Purpose: Smartphones were not initially made for healthcare purposes, but their use is crucial in nursing practice (Flynn et al., 2021). Smartphones are essential in communication between nurses and other healthcare providers, and patients. Smartphones also contain unique apps connected to sensors and monitors that relay crucial information to the patients and nurses. The applications also help relay information during emergencies without arousing panic.

Potential Use and Users: Nurses can use this technology to communicate with other nurses, healthcare providers, and patients. Smartphones help communicate effectively and efficiently without.

Technology Acceptance:  Smartphones are widely used in nursing practice. Nurses can communicate with the patients, for example, to remind them of their appointments (such as tuberculosis clinic), trace defaulters, and for follow-up purposes (Pucciarelli et al., 2019). Smartphones and smartphone apps are easy to use, and virtually all healthcare providers own and know how to use smartphones.

Technology #5

Recommended Technology: Point of care technology where all interventions in patient care occur without leaving the room.

Purpose: This technology utilizes tablets, smartphones, laptops, and computers and allows healthcare providers to collect data and provide healthcare services to patients under one roof. A nurse can update records, create and update treatment plans without getting out of the room (Nguyen et al., 2017). This technology ensures no time or resource wasted. It also enhances organization and promotes efficiency.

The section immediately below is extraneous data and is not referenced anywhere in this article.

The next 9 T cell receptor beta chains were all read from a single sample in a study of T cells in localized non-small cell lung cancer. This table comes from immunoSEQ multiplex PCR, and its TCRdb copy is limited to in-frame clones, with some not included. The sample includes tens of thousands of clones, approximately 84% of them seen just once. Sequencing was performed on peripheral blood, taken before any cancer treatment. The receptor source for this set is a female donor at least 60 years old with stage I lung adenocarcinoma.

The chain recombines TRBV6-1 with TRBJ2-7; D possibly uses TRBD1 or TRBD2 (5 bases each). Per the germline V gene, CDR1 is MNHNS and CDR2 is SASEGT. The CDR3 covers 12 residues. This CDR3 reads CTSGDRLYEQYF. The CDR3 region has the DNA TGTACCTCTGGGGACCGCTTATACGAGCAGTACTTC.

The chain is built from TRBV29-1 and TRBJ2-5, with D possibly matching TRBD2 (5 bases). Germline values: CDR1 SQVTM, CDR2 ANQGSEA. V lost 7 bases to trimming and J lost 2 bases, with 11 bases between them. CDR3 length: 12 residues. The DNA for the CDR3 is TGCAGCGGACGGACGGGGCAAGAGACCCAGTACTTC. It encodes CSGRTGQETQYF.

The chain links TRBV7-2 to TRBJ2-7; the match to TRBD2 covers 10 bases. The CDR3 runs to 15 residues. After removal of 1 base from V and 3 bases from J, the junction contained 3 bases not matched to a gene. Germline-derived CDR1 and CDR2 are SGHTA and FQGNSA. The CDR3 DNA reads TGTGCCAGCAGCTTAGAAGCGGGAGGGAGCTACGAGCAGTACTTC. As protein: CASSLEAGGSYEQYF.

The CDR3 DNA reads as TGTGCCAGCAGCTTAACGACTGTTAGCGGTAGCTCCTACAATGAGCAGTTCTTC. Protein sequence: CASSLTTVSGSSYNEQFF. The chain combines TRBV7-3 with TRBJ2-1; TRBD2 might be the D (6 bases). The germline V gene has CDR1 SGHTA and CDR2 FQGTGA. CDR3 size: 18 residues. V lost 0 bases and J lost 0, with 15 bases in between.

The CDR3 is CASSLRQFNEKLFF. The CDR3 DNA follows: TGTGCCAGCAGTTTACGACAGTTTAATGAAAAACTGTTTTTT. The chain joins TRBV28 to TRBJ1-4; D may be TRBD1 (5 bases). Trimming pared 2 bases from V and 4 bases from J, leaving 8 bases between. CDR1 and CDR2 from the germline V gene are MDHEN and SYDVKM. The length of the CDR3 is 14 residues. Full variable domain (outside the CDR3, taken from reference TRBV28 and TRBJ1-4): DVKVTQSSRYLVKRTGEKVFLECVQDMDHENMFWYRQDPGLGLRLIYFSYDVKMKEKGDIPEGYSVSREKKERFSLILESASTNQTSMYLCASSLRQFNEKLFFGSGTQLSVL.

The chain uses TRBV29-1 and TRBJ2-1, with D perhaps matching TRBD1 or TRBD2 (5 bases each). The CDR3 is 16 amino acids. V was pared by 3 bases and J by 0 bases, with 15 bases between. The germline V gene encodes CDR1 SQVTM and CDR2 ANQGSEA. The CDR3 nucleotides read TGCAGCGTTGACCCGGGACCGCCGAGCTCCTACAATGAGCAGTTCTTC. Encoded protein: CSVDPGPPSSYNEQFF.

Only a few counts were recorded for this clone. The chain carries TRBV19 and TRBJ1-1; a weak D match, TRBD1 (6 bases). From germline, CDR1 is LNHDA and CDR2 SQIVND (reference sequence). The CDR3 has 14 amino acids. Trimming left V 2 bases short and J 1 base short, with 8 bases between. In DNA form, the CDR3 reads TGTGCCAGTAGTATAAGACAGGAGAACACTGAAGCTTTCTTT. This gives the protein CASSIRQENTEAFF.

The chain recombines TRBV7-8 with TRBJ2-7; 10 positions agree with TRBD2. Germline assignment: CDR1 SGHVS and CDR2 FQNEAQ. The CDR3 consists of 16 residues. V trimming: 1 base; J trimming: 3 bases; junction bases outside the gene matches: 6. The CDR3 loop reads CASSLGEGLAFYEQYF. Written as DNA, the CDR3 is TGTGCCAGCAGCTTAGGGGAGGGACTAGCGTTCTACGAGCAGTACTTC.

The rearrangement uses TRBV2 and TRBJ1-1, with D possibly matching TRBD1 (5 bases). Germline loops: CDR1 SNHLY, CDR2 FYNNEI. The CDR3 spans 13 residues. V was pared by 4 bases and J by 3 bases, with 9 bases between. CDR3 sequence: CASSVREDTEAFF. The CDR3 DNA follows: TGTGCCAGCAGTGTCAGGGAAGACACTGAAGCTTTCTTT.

Potential Use and Users: The technology has been widely utilized significantly to enhance patient-centered care. The technology also enhances patient satisfaction through being involved in their care. This technology is helpful to patients, nurses, and other healthcare providers. Healthcare providers can easily track a patient’s progress and thus improve care interventions where needed.

Technology Acceptance: Point of care interventions have been in use for some time. An example is the bedside patient handing over and documentation which has been popularized to reduce the prevalence of medication errors (Nguyen et al., 2017). Point of care technology is widely used, especially after the transition from hospital-centered to patient-centered care.

References for Summary of Technology Recommendations Sample Paper

Flynn, G. A. H., Polivka, B., & Behr, J. H. (2018). Smartphone use by nurses in acute care settings. CIN: Computers, Informatics, Nursing, 36(3), 120-126. doi: 10.1097/CIN.0000000000000400

Möller, U. O., Fänge, A. M., & Hansson E. E., (2021). Modern technology against falls–A description of the MoTFall project. Health informatics journal, 27(2), 14604582211011514.

Nguyen, L., Wickramasinghe, N., Redley, B., Haddad, P., Muhammad, I., & Botti, M. (2017). Exploring nurses’ reactions to electronic nursing documentation at the point of care. Information Technology & People.

Pucciarelli, G., Simeone, S., Virgolesi, M., Madonna, G., Proietti, M. G., Rocco, G., & Stievano, A. (2019). Nursing-related smartphone activities in the Italian nursing population: A descriptive study. CIN: Computers, Informatics, Nursing, 37(1), 29-38. Doi: 10.1097/CIN.0000000000000474

Reeves, J. J., Ayers, J. W., & Longhurst, C. A. (2021). Telehealth in the COVID-19 era: A balancing act to avoid harm. Journal of Medical Internet Research, 23(2), e24785. Doi: 10.2196/24785

Wilson, D. (2017, April). An overview of the application of wearable technology to nursing practice. In Nursing Forum (Vol. 52, No. 2, pp. 124-132).